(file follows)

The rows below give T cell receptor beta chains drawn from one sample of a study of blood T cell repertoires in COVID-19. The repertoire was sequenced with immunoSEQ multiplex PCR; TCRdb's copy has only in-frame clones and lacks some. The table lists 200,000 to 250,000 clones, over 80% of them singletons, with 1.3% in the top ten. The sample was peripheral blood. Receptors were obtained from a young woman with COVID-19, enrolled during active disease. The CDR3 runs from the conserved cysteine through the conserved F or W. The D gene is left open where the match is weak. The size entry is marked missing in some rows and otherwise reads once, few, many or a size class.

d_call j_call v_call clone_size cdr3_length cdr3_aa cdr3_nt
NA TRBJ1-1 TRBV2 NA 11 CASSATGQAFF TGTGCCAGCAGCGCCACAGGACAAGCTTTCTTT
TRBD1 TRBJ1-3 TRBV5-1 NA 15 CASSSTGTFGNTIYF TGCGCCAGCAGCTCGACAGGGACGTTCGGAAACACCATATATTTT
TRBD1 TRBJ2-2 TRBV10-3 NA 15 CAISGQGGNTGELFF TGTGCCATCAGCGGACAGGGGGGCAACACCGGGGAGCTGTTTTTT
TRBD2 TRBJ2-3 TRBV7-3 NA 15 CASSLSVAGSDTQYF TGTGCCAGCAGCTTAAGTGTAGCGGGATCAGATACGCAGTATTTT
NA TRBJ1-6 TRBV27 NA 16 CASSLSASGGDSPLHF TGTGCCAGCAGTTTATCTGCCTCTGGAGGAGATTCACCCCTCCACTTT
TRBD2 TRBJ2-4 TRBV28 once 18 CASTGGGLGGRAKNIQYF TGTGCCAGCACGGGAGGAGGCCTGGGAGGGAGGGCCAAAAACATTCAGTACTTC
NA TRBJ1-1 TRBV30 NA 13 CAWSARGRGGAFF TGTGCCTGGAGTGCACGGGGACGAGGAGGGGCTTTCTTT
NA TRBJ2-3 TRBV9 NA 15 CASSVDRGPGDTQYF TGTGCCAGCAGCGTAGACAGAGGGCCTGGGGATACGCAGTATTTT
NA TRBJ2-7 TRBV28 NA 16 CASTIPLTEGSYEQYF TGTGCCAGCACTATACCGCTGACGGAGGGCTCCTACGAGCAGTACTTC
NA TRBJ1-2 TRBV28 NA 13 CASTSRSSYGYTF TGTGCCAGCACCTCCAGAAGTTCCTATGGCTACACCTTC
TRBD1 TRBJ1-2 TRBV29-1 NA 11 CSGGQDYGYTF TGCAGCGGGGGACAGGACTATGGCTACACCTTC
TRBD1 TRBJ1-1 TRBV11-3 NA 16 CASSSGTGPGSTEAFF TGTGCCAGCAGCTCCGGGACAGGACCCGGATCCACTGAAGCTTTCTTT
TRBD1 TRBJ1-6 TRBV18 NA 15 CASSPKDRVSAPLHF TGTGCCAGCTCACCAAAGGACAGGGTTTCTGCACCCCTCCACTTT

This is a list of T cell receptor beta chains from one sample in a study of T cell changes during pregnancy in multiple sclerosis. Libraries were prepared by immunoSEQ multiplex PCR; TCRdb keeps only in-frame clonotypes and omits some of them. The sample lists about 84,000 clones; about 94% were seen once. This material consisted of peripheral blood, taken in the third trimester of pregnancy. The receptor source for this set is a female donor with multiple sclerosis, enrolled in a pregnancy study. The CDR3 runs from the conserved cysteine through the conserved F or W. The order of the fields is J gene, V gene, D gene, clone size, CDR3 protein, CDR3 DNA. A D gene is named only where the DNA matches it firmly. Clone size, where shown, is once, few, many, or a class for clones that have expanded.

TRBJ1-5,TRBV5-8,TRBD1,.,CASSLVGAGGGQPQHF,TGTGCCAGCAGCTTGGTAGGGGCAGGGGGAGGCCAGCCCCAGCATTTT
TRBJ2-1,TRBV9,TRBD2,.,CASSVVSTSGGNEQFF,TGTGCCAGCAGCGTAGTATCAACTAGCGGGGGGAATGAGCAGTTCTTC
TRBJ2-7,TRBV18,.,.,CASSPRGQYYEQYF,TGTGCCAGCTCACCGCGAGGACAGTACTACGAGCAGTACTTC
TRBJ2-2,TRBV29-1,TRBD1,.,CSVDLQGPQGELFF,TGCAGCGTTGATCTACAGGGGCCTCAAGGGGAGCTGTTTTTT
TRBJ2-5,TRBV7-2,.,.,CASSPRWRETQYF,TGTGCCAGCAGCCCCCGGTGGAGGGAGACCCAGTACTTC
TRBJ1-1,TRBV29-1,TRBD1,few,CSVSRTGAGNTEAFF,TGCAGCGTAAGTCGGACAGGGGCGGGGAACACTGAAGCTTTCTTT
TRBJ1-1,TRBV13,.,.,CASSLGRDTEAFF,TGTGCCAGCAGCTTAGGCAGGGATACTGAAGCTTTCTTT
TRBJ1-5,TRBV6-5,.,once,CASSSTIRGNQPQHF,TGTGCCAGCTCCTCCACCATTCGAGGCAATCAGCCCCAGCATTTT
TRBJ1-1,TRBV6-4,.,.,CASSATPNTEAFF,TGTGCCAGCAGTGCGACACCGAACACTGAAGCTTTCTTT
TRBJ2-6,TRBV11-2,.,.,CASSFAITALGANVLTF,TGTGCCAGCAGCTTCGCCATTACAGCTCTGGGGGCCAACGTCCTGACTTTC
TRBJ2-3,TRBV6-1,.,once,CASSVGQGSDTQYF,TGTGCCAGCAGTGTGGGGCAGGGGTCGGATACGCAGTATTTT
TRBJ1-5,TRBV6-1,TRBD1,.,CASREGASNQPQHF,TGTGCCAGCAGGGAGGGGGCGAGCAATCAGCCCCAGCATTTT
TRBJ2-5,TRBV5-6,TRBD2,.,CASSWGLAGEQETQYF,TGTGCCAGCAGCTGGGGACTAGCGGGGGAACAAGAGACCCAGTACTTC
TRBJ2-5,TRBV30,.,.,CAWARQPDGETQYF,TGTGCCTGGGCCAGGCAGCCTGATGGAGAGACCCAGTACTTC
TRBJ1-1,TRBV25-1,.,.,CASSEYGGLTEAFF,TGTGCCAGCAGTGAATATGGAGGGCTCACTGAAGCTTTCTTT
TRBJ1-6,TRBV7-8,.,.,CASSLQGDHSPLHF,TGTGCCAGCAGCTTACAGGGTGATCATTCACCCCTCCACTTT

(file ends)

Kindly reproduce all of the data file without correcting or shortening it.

The rows below give T cell receptor beta chains drawn from one sample of a study of blood T cell repertoires in COVID-19. The repertoire was sequenced with immunoSEQ multiplex PCR; TCRdb's copy has only in-frame clones and lacks some. The table lists 200,000 to 250,000 clones, over 80% of them singletons, with 1.3% in the top ten. The sample was peripheral blood. Receptors were obtained from a young woman with COVID-19, enrolled during active disease. The CDR3 runs from the conserved cysteine through the conserved F or W. The D gene is left open where the match is weak. The size entry is marked missing in some rows and otherwise reads once, few, many or a size class.

d_call j_call v_call clone_size cdr3_length cdr3_aa cdr3_nt
NA TRBJ1-1 TRBV2 NA 11 CASSATGQAFF TGTGCCAGCAGCGCCACAGGACAAGCTTTCTTT
TRBD1 TRBJ1-3 TRBV5-1 NA 15 CASSSTGTFGNTIYF TGCGCCAGCAGCTCGACAGGGACGTTCGGAAACACCATATATTTT
TRBD1 TRBJ2-2 TRBV10-3 NA 15 CAISGQGGNTGELFF TGTGCCATCAGCGGACAGGGGGGCAACACCGGGGAGCTGTTTTTT
TRBD2 TRBJ2-3 TRBV7-3 NA 15 CASSLSVAGSDTQYF TGTGCCAGCAGCTTAAGTGTAGCGGGATCAGATACGCAGTATTTT
NA TRBJ1-6 TRBV27 NA 16 CASSLSASGGDSPLHF TGTGCCAGCAGTTTATCTGCCTCTGGAGGAGATTCACCCCTCCACTTT
TRBD2 TRBJ2-4 TRBV28 once 18 CASTGGGLGGRAKNIQYF TGTGCCAGCACGGGAGGAGGCCTGGGAGGGAGGGCCAAAAACATTCAGTACTTC
NA TRBJ1-1 TRBV30 NA 13 CAWSARGRGGAFF TGTGCCTGGAGTGCACGGGGACGAGGAGGGGCTTTCTTT
NA TRBJ2-3 TRBV9 NA 15 CASSVDRGPGDTQYF TGTGCCAGCAGCGTAGACAGAGGGCCTGGGGATACGCAGTATTTT
NA TRBJ2-7 TRBV28 NA 16 CASTIPLTEGSYEQYF TGTGCCAGCACTATACCGCTGACGGAGGGCTCCTACGAGCAGTACTTC
NA TRBJ1-2 TRBV28 NA 13 CASTSRSSYGYTF TGTGCCAGCACCTCCAGAAGTTCCTATGGCTACACCTTC
TRBD1 TRBJ1-2 TRBV29-1 NA 11 CSGGQDYGYTF TGCAGCGGGGGACAGGACTATGGCTACACCTTC
TRBD1 TRBJ1-1 TRBV11-3 NA 16 CASSSGTGPGSTEAFF TGTGCCAGCAGCTCCGGGACAGGACCCGGATCCACTGAAGCTTTCTTT
TRBD1 TRBJ1-6 TRBV18 NA 15 CASSPKDRVSAPLHF TGTGCCAGCTCACCAAAGGACAGGGTTTCTGCACCCCTCCACTTT

This is a list of T cell receptor beta chains from one sample in a study of T cell changes during pregnancy in multiple sclerosis. Libraries were prepared by immunoSEQ multiplex PCR; TCRdb keeps only in-frame clonotypes and omits some of them. The sample lists about 84,000 clones; about 94% were seen once. This material consisted of peripheral blood, taken in the third trimester of pregnancy. The receptor source for this set is a female donor with multiple sclerosis, enrolled in a pregnancy study. The CDR3 runs from the conserved cysteine through the conserved F or W. The order of the fields is J gene, V gene, D gene, clone size, CDR3 protein, CDR3 DNA. A D gene is named only where the DNA matches it firmly. Clone size, where shown, is once, few, many, or a class for clones that have expanded.

TRBJ1-5,TRBV5-8,TRBD1,.,CASSLVGAGGGQPQHF,TGTGCCAGCAGCTTGGTAGGGGCAGGGGGAGGCCAGCCCCAGCATTTT
TRBJ2-1,TRBV9,TRBD2,.,CASSVVSTSGGNEQFF,TGTGCCAGCAGCGTAGTATCAACTAGCGGGGGGAATGAGCAGTTCTTC
TRBJ2-7,TRBV18,.,.,CASSPRGQYYEQYF,TGTGCCAGCTCACCGCGAGGACAGTACTACGAGCAGTACTTC
TRBJ2-2,TRBV29-1,TRBD1,.,CSVDLQGPQGELFF,TGCAGCGTTGATCTACAGGGGCCTCAAGGGGAGCTGTTTTTT
TRBJ2-5,TRBV7-2,.,.,CASSPRWRETQYF,TGTGCCAGCAGCCCCCGGTGGAGGGAGACCCAGTACTTC
TRBJ1-1,TRBV29-1,TRBD1,few,CSVSRTGAGNTEAFF,TGCAGCGTAAGTCGGACAGGGGCGGGGAACACTGAAGCTTTCTTT
TRBJ1-1,TRBV13,.,.,CASSLGRDTEAFF,TGTGCCAGCAGCTTAGGCAGGGATACTGAAGCTTTCTTT
TRBJ1-5,TRBV6-5,.,once,CASSSTIRGNQPQHF,TGTGCCAGCTCCTCCACCATTCGAGGCAATCAGCCCCAGCATTTT
TRBJ1-1,TRBV6-4,.,.,CASSATPNTEAFF,TGTGCCAGCAGTGCGACACCGAACACTGAAGCTTTCTTT
TRBJ2-6,TRBV11-2,.,.,CASSFAITALGANVLTF,TGTGCCAGCAGCTTCGCCATTACAGCTCTGGGGGCCAACGTCCTGACTTTC
TRBJ2-3,TRBV6-1,.,once,CASSVGQGSDTQYF,TGTGCCAGCAGTGTGGGGCAGGGGTCGGATACGCAGTATTTT
TRBJ1-5,TRBV6-1,TRBD1,.,CASREGASNQPQHF,TGTGCCAGCAGGGAGGGGGCGAGCAATCAGCCCCAGCATTTT
TRBJ2-5,TRBV5-6,TRBD2,.,CASSWGLAGEQETQYF,TGTGCCAGCAGCTGGGGACTAGCGGGGGAACAAGAGACCCAGTACTTC
TRBJ2-5,TRBV30,.,.,CAWARQPDGETQYF,TGTGCCTGGGCCAGGCAGCCTGATGGAGAGACCCAGTACTTC
TRBJ1-1,TRBV25-1,.,.,CASSEYGGLTEAFF,TGTGCCAGCAGTGAATATGGAGGGCTCACTGAAGCTTTCTTT
TRBJ1-6,TRBV7-8,.,.,CASSLQGDHSPLHF,TGTGCCAGCAGCTTACAGGGTGATCATTCACCCCTCCACTTT